The thing to remember though is that these are not your computers, they belong to the company, and the company has the privilege of deciding what does and does not occur on those computers, and the operating systems of today offer your company vast and powerful tools for ensuring you do not act against policy and that if you do, they are informed of it.

UPDATE response to comment: Group policy and any good monitoring tools will report whether the LAN is connected or not. They will simply save the logs until when they can transmit them back to the administrators.

Your best option is to talk to your supervisors. Any good sysadmin will not be fooled by your methods of circumventing their protections, and even if you successfully hide what you're doing, the fact that you're hiding it will probably not remain hidden and will raise suspicions on it's own. Let your supervisor know, then when IT asks why you did what you did, your supervisor will be able to tell them it was with his permission.

A good sysadmin will find out. You should work within the structures defined by the business unless you really don't care whether or not you get fired.

  • What if I disconnect LAN and then try pendrive? If they have used group policy then I won't be able to copy it but atleast they won't know that I inserted pen drive into USB slot? What are your views regarding this? Also if group policy is applied, I will need to tell my head only. – TCM Aug 3 '11 at 16:38

I am using my own keylogger (just simple AutoIt script) which track not only the keypress, but also every change in active window title. I tried copying bunch of files, and yes, they do show up in my log. So, technically, it is very easy to track whatever you do, including using the flash drive. I know your pain, I live in Indonesia where even a 60 kBps (note the B) is a very good speed for average home user. Sometimes I deliberately come to the office at night and initiate a huge download to take away in the next morning. But, I did it because the admin allows me. Do check the policy of your office about this. If they buy an internet package with limited quota, whatever you're downloading outside your job is freeloading, which the admin probably won't like, much less your manager. However, if the video you're downloading will increase your job productivity, or better, can be shared with your coworkers to increase their productivity, I see no reason why a short chat with upper management won't give you the access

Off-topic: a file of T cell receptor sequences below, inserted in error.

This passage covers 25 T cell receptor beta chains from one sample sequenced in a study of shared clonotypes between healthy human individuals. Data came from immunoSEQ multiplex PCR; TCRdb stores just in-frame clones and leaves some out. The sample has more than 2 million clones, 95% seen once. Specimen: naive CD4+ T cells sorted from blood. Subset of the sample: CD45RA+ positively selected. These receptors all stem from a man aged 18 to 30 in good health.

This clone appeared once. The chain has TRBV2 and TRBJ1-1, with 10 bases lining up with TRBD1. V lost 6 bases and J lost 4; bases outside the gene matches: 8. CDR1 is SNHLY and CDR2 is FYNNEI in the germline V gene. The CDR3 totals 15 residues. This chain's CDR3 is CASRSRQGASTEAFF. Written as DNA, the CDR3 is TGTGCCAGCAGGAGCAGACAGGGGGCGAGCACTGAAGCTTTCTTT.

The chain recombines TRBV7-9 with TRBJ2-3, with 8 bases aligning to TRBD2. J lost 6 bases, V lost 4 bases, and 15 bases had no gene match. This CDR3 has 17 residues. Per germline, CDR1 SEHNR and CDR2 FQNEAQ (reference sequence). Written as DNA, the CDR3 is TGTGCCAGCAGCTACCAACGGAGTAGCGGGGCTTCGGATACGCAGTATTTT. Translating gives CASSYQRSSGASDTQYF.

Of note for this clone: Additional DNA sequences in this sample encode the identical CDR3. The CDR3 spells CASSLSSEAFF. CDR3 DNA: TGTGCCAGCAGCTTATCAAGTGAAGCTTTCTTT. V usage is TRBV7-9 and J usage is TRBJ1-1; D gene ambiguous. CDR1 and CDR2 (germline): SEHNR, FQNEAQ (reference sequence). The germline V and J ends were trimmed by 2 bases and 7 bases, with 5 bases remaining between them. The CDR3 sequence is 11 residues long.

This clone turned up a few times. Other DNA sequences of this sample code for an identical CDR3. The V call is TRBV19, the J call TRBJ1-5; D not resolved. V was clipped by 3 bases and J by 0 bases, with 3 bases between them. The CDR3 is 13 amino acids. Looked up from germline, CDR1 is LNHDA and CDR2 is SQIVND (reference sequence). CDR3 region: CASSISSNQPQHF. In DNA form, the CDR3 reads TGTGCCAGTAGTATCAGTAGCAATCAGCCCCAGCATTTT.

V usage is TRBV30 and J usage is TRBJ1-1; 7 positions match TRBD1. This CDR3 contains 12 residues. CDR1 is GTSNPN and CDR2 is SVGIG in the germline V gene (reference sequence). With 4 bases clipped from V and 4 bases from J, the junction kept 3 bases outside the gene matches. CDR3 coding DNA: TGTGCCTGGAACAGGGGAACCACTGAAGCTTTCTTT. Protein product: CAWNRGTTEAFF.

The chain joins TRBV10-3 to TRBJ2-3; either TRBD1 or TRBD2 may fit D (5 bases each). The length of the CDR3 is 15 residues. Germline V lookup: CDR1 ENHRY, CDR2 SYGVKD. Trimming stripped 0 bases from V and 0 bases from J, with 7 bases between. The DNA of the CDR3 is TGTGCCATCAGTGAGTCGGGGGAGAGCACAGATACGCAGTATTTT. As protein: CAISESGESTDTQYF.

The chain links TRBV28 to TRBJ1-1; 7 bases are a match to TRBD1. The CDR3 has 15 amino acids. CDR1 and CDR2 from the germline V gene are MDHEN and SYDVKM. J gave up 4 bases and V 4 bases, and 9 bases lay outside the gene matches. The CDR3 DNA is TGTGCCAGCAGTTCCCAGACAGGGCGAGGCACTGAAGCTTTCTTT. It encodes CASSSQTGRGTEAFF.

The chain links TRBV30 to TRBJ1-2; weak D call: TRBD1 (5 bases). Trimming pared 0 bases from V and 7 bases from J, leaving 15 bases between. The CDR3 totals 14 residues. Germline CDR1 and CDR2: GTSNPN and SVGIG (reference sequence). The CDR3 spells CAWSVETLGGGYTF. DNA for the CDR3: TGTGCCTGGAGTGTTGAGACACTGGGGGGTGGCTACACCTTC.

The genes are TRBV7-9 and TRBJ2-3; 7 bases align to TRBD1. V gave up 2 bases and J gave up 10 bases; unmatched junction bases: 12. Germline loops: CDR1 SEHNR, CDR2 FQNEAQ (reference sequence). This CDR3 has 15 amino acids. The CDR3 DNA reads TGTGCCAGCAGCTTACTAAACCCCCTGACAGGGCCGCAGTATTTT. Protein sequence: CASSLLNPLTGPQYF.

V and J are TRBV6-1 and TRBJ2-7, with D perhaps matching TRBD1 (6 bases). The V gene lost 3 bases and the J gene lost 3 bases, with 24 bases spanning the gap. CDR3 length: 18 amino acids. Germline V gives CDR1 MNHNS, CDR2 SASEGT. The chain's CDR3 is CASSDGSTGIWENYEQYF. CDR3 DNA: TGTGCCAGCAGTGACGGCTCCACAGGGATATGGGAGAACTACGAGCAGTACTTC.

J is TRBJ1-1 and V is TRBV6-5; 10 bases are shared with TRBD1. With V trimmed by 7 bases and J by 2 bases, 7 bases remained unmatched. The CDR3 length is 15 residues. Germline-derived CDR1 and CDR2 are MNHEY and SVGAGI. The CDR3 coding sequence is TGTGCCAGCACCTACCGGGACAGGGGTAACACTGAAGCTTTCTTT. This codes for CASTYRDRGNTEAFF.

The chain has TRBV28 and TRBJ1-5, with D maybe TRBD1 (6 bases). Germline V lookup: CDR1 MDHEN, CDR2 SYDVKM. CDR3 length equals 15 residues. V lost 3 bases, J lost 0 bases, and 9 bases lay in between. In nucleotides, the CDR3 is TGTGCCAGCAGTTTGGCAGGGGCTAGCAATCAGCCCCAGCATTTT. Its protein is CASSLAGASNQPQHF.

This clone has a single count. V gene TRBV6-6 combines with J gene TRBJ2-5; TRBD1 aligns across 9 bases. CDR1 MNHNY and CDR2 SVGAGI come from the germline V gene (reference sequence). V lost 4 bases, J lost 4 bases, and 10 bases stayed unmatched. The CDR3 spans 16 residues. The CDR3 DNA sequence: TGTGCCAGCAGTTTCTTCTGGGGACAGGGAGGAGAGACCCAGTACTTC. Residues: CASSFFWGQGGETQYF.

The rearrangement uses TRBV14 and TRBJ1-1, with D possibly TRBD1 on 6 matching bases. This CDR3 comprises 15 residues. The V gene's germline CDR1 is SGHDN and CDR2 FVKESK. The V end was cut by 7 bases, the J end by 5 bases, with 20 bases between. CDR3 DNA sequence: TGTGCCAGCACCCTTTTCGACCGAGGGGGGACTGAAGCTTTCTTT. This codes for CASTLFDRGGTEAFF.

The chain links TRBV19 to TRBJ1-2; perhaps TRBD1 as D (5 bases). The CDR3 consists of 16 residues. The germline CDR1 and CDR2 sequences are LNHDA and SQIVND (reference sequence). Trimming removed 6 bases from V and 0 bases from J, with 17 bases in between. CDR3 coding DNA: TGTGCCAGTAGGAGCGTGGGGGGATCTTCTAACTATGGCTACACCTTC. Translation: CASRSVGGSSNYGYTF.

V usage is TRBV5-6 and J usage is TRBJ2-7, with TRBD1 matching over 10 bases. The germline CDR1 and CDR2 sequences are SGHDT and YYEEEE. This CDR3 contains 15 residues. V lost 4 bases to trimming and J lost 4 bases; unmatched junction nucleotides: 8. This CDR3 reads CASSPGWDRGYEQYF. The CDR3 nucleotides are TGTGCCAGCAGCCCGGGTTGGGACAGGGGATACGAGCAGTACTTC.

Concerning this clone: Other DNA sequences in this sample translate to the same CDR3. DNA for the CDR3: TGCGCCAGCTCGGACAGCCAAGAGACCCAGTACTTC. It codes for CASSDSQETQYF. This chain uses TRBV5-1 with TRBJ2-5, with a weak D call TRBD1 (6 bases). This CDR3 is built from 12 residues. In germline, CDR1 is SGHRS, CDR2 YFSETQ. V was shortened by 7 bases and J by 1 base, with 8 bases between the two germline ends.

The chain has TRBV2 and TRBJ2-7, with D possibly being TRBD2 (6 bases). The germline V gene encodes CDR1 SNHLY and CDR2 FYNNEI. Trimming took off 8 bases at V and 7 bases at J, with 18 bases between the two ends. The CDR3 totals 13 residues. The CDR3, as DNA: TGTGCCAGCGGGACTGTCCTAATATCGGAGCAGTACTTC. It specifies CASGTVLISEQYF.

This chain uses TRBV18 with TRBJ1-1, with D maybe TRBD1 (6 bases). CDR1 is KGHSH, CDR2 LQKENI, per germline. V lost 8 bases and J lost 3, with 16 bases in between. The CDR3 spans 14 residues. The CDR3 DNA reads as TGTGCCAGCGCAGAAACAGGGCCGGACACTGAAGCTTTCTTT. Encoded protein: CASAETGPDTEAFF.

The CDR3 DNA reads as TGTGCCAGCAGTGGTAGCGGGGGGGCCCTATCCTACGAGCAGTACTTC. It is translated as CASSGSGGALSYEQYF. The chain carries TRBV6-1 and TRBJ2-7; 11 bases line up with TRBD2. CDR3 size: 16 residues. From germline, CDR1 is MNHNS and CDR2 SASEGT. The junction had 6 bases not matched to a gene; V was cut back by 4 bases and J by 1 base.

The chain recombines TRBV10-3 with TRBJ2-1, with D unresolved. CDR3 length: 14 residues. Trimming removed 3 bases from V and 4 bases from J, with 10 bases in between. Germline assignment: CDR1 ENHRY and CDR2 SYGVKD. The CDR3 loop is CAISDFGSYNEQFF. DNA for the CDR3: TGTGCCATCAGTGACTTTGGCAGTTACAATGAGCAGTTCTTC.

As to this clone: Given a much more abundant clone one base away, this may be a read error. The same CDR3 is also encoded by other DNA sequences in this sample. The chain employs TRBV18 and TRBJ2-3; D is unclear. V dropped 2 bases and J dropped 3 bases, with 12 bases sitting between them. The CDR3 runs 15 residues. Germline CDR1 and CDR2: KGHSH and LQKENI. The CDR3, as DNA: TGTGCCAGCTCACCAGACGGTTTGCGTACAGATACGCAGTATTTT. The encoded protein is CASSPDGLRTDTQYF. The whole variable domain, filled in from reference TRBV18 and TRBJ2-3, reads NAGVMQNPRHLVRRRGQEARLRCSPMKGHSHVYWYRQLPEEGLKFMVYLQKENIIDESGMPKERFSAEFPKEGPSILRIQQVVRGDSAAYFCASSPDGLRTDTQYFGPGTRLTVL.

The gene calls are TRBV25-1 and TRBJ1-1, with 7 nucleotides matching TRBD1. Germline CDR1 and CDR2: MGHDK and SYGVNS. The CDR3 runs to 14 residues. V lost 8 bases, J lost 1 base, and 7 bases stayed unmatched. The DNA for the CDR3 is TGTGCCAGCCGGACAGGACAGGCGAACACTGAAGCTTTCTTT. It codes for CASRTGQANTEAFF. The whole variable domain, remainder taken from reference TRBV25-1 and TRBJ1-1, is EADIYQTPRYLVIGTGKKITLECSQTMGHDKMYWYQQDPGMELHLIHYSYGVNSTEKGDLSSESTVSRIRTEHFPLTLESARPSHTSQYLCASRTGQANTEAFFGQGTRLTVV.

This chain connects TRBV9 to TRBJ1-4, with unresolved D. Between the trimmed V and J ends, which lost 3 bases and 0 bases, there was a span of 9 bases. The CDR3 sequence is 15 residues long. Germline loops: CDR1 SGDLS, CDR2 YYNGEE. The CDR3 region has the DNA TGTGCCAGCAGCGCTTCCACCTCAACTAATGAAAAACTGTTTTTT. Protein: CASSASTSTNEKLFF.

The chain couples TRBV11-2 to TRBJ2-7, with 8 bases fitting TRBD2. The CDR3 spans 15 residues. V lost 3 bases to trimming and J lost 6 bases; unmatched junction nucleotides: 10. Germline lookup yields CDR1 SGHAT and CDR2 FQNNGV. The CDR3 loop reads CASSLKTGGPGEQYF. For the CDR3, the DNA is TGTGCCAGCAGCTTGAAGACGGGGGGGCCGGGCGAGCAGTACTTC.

• Worth to mention that, depends on the relationship, manager may not appreciate guessing the working-hours spent on find tutorials and videos. To many, this is threated as a 100% spare-time practise. – Independent Dec 16 '13 at 21:35

Simply put, yes.


Hak5, a great tech video podcast, did a small segment once about how Windows keeps a log of all USB devices ever connected to a computer. You can watch it here: http://hak5.org/hack/usb-device-tracking

So regardless of whether your company is actively trying to track/block USB devices, which they very well might be doing, Windows takes care of the tracking all by itself. Yes, the video references Windows XP but as far as I know this also exists on Windows 7. If someone can verify that would be great!